The survey, generated by AWeber and initially reported by eMarketer, indicates that the more social media grows in popularity among consumers, the more attention it will receive from marketers. While it may not be entirely clear how marketers are incorporating social media into their existing digital marketing efforts such as email marketing, almost 70 percent of small business marketers are employing some sort of social media tactics and a majority (77 percent) indicate that integrating email marketing and social media is either “very important” or “moderately important.”
The most popular tactics at the moment involve spreading content onto additional mediums such as sharing email newsletters on Twitter (36 percent) and delivering blog posts via email (35 percent). Small business marketers seem to recognize the value in driving social media followers and fans to their email lists and vice versa – allowing subscribers to access information from the medium they are most comfortable with.
“As the survey results indicate, email marketing continues to be a measurable, effective tool that brings significant value to small businesses, regardless of the nature of their business,” said Tom Kulzer, CEO and founder of AWeber. “It is also evident that marketers are continuing to realize the importance of integrating their email marketing campaigns with social media activities as a way to reach a broader audience, but are still learning how to do this effectively. We continue to provide our users with educational resources, including our blog and webinars to help them better understand how to engage with their customers.”
Another interesting finding from the survey centered on behavioral targeting, a method considered help deliver superior results. By specifically targeting email campaigns toward subscribers who have taken an action (opened a particular email, clicked on a link), nearly 50 percent of respondents indicated that behavioral targeting increases their conversion rates either significantly or moderately.
These responses also highlight a divide between email marketers who are testing behavioral targeting and those who are not. Nearly a quarter (24.8 percent) of respondents state that they have not tested behavioral targeting in their email marketing campaigns, while another 23 percent are not sure whether behavioral targeting increases conversion rates – a number which suggests that marketers may not be testing this thoroughly, if at all.
However, this divide may be shrinking, as an overwhelming majority of respondents (71.4 percent) plan to increase their focus on behavioral targeting in their email campaigns over the next year.
As the ongoing battle for subscribers’ attention escalates, relevance and value are at a premium making analytical date more valuable than ever. Nearly 70 percent of respondents indicate that analytical reports either significantly or moderately impact their email marketing strategies. Of the marketers who do not currently use these reports, more than one quarter are interested in using them.
Other key findings from the AWeber survey include:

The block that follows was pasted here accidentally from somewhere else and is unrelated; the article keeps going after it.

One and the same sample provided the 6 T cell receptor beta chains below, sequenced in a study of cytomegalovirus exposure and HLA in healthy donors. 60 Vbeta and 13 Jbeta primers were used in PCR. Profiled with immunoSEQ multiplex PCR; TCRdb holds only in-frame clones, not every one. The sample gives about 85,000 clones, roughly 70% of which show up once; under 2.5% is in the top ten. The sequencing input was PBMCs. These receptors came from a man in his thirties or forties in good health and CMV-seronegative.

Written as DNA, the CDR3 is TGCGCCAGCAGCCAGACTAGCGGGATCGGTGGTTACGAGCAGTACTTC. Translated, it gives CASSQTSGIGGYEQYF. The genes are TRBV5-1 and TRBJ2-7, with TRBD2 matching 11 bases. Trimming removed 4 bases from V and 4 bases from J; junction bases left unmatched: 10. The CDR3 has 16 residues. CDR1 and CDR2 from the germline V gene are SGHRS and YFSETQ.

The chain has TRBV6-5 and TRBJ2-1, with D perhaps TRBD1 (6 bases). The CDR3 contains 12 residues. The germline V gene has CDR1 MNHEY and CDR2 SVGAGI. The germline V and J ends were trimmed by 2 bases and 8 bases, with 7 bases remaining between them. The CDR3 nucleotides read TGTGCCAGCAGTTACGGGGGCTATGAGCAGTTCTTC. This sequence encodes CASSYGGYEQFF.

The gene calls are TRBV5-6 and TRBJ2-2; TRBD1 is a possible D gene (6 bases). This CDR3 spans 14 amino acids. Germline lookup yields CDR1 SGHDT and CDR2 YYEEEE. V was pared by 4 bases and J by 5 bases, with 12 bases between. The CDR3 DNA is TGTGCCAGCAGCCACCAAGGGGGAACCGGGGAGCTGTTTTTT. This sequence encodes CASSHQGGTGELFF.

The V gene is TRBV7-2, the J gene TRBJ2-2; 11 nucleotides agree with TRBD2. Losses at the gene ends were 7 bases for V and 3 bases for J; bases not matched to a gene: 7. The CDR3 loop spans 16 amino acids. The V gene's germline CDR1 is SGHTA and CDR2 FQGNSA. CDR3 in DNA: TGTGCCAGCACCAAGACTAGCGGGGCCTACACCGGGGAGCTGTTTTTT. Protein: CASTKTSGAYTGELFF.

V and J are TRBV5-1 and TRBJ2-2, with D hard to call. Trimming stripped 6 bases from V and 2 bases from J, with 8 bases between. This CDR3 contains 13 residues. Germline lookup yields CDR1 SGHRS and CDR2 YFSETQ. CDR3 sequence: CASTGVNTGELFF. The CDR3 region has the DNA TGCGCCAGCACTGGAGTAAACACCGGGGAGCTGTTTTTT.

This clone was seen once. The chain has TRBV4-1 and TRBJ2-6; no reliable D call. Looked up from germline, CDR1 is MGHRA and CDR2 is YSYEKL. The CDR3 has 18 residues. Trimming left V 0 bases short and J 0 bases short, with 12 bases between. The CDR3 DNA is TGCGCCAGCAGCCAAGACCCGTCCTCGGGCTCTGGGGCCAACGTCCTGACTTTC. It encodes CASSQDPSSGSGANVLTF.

- More than 66 percent of respondents indicate they intend to use behavioral targeting as well as sales tracking in their campaigns over the next 12 months.
- 54 percent of respondents indicate they intend to use Facebook as a tool to help build their email lists
- Nearly 20 percent of respondents indicate that integrating email marketing and social media increased customer loyalty
- Almost 12 times as many respondents said that email marketing ROI is more easily measured than social media ROI (61.46 percent versus 5.28 percent)
The AWeber survey was conducted over a five-day period from May 20-24. Responses were entered anonymously by 2,579 AWeber customers. Based on the population size and the number of respondents, responses can be reported with a 99% confidence level with a margin of error of +/- three percent.
For more information, including full survey results and the executive summary, contact Justin Premick, Director of Education Marketing at firstname.lastname@example.org.
About AWeber Communications
AWeber Communications helps businesses increase sales and profits through its suite of web-based email marketing software. The privately held, debt-free company was founded in 1998. For more information, visit http://www.aweber.com.
Thanks To Everyone Who Participated In The Survey!
To all of you who took a few minutes out of your day to answer our survey last month, thanks so much!
Hopefully it’s useful and motivating to see how your email marketing efforts and usage compare to those of other small businesses.
An effective email marketing campaign requires framework. Successful marketers will always be the first to tell you that their campaigns are the work of careful planning and diligent consideration.
It’s actually much like building a house. There’s no way you can construct a building haphazardly, without direction, and turn out a flawless finished product. The result would be chaotic!
The same goes for email. You can’t randomly send messages to your clients and prospects without establishing expectations and formulating a plan, or they will tune out and unsubscribe due to your lack of organization.
Follow these guidelines for constructing a well built house and you’ll be on your way to creating a profitable and manageable email campaign in no time.
You Need a Solid Foundation
The strongest buildings are built from the ground up on a rock-solid foundation. For your email campaign, the foundation is your message content.
The whole point in sending email is to solicit an action. You want readers to click through your messages, buy products and respond to surveys. In order to engage subscribers and inspire those actions, you must consistently send subscribers interesting, relevant and incentivizing content.
- If you are using email as a sales tool, you want to wow readers with your products and your knowledge, and establish yourself as an authority in your field.